Wrongful Convictions Do Lower Deterrence
AbstractThe conventional result of the theory of the public enforcement of law is that wrongful convictions of innocents are detrimental to deterrence. This proposition has been challenged recently. In some cases, wrongful convictions do not jeopardize deterrence, because they influence equally the innocent and the guilty. Therefore deterrence does not change. We show that, in general, wrongful convictions do lower deterrence. We prove that wrongful convictions do not jeopardize deterrence only in very limited circumstances or under unlikely assumptions.
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Bibliographic InfoArticle provided by Mohr Siebeck, Tübingen in its journal Journal of Institutional and Theoretical Economics.
Volume (Year): 168 (2012)
Issue (Month): 2 (June)
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Find related papers by JEL classification:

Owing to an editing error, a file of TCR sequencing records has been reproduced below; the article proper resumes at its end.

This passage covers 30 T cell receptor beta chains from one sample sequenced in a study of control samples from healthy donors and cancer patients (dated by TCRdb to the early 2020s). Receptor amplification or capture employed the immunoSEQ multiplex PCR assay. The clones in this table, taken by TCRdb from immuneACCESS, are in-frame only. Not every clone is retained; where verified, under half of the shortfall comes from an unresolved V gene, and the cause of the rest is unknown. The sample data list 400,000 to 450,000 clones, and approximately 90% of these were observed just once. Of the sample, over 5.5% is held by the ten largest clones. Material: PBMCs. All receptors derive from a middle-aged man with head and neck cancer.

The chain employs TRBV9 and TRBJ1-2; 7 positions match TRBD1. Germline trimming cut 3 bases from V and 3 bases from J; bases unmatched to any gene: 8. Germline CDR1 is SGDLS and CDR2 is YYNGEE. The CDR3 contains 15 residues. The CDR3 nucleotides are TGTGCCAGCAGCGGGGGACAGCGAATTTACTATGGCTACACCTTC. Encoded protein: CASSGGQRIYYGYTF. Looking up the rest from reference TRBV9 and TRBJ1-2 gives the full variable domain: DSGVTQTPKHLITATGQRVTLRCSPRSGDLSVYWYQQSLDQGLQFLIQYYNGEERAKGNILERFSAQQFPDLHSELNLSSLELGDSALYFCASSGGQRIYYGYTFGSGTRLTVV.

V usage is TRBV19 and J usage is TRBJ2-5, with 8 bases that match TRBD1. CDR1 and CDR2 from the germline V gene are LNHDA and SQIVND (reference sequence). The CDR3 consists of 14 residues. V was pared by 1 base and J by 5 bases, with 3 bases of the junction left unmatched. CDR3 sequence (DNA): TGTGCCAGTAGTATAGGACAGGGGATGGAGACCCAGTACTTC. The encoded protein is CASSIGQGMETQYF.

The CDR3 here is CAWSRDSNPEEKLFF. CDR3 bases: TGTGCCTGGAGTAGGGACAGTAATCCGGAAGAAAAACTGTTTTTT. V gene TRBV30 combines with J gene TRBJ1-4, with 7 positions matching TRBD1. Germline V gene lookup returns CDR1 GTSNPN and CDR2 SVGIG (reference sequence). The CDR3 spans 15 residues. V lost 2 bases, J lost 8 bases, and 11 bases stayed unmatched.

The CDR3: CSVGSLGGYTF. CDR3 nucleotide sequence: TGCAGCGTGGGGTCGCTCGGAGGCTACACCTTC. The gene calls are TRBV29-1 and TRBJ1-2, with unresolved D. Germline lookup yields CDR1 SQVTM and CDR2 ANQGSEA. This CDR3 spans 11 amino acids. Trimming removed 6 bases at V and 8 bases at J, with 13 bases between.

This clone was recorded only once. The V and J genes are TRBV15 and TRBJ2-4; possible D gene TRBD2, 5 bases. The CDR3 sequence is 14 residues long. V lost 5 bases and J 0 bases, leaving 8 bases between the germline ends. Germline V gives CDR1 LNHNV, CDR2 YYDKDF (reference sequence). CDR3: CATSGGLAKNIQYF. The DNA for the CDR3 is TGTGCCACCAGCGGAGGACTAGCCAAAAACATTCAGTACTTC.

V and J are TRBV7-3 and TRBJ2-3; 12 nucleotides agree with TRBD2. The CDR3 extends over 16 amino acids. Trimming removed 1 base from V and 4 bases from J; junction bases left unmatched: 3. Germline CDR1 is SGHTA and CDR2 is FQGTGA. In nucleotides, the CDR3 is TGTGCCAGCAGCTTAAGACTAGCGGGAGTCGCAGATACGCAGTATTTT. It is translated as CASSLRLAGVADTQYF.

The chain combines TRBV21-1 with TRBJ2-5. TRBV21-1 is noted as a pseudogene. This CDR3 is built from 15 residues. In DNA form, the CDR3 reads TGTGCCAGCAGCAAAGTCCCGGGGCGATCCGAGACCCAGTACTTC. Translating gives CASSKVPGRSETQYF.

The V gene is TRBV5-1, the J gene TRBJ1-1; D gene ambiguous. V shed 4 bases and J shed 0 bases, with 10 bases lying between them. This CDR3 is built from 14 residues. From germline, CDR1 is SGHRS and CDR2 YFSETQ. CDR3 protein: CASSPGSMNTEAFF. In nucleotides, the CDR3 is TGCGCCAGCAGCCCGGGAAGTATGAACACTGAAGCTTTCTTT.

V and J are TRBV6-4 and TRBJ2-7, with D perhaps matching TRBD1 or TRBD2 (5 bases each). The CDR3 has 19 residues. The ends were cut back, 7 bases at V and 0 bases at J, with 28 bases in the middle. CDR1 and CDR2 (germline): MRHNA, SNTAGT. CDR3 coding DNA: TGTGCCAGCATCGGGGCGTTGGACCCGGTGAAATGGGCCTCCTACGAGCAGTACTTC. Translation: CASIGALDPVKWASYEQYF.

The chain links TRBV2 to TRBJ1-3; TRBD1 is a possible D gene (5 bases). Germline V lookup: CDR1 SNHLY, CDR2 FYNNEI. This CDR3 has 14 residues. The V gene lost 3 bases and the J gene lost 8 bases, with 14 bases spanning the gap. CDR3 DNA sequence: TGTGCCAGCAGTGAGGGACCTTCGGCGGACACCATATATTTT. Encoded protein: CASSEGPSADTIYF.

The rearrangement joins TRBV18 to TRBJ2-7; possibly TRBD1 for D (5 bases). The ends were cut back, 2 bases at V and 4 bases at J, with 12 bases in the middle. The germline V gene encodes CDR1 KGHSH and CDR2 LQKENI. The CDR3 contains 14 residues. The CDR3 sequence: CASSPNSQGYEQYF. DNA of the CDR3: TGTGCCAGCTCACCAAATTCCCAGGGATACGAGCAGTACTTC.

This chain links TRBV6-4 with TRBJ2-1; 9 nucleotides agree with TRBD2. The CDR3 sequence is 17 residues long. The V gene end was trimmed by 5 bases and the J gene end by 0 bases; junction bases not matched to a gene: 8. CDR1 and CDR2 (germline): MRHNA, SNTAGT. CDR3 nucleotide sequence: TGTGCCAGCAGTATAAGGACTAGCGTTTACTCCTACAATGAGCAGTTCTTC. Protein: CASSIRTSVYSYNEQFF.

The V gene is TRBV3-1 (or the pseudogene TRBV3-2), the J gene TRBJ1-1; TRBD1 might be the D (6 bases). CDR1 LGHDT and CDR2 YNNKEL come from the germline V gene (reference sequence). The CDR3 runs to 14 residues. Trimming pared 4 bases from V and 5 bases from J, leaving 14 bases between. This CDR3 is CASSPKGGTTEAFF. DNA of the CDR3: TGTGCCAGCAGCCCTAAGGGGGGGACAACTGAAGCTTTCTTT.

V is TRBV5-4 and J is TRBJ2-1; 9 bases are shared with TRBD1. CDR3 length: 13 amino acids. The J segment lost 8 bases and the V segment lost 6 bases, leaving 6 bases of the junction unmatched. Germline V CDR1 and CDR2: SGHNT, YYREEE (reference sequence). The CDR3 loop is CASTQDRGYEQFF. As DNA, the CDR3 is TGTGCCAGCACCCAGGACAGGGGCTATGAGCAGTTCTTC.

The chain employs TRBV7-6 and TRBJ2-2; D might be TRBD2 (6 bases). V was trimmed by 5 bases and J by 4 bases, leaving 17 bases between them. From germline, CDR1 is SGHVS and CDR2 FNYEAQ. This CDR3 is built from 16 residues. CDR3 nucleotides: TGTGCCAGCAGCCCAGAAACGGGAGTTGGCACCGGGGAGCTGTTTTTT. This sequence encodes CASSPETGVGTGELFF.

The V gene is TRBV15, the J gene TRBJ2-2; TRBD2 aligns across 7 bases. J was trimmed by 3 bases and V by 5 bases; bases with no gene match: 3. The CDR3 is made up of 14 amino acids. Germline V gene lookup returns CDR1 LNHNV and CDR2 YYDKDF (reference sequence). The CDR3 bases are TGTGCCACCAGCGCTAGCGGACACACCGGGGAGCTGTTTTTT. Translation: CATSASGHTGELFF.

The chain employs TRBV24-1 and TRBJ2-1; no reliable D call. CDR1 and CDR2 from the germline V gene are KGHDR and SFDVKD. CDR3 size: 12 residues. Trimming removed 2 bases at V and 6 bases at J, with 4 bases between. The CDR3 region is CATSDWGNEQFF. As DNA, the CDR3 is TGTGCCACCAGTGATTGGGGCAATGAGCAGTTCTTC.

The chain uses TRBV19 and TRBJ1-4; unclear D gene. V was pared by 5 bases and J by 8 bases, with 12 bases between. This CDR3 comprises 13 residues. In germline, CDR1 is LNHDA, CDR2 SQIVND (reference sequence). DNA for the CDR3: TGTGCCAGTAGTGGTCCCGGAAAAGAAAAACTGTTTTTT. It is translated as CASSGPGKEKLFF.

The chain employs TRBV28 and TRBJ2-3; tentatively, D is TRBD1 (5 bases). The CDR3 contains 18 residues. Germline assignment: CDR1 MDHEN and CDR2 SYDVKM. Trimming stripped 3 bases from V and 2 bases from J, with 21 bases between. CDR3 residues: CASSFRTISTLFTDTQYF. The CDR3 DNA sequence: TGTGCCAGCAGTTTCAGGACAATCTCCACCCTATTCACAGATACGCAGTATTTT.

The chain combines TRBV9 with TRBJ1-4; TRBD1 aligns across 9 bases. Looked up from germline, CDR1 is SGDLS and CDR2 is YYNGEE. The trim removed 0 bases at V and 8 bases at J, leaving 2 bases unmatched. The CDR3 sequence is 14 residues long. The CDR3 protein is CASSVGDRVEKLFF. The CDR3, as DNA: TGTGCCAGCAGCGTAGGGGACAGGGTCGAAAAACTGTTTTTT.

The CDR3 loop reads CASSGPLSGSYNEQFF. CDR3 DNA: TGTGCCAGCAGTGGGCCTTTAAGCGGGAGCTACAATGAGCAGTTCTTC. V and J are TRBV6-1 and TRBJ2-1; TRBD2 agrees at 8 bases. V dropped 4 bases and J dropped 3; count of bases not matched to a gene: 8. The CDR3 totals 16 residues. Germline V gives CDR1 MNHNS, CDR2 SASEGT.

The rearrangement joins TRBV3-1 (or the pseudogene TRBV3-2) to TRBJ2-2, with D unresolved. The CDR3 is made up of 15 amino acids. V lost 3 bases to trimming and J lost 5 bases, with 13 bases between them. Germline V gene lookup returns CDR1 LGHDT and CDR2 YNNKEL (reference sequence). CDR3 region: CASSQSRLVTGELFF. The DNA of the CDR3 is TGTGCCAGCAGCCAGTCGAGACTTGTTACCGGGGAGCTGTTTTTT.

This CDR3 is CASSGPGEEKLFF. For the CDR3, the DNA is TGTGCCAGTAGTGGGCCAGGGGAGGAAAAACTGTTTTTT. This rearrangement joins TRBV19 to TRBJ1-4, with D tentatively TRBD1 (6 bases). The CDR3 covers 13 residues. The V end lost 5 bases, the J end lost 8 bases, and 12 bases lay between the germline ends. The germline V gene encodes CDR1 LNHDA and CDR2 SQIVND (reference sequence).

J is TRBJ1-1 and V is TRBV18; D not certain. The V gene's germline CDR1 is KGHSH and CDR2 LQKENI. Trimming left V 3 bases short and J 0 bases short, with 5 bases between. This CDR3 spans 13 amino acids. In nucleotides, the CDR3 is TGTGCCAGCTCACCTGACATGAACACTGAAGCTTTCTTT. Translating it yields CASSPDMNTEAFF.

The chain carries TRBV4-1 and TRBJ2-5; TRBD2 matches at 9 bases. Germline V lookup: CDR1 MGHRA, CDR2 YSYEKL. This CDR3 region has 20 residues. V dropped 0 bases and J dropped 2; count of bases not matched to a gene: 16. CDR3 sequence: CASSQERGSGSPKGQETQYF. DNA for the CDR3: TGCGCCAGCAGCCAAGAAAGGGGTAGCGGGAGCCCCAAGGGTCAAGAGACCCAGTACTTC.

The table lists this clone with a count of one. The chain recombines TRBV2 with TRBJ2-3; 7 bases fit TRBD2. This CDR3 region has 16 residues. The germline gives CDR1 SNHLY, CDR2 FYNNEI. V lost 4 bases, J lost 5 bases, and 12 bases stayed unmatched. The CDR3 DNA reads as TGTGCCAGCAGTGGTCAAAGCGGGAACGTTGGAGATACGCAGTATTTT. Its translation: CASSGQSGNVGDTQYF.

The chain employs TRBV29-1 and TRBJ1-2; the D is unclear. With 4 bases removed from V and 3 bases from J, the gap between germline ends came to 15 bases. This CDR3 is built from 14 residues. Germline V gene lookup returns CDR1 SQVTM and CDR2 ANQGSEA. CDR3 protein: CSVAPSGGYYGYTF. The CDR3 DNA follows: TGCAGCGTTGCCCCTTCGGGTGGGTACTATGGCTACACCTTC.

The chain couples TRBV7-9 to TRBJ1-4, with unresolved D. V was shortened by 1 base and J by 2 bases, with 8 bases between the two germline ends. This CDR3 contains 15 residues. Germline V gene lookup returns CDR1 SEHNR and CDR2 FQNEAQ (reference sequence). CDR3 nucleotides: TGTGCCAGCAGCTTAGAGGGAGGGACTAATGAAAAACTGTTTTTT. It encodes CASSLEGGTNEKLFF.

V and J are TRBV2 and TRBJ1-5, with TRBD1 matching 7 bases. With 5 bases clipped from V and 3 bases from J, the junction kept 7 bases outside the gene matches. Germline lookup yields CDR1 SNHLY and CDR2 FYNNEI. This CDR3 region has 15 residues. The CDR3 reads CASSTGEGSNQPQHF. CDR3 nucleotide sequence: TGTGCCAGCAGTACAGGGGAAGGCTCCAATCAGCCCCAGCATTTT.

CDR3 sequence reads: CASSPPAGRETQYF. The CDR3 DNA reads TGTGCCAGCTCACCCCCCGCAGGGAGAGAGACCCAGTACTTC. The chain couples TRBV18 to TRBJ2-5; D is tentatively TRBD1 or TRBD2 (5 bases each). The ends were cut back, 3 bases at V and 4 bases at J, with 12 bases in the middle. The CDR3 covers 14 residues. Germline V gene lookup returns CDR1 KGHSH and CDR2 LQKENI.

- K4 - Law and Economics - - Legal Procedure, the Legal System, and Illegal Behavior
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- Matteo Rizzolli & Luca Stanca, 2012.
"Judicial Errors and Crime Deterrence: Theory and Experimental Evidence,"
Journal of Law and Economics,
University of Chicago Press, vol. 55(2), pages 311 - 338.
- Matteo Rizzolli & Luca Stanca, 2009. "Judicial Errors and Crime Deterrence: Theory and Experimental Evidence," Working Papers 170, University of Milano-Bicocca, Department of Economics, revised Aug 2009.
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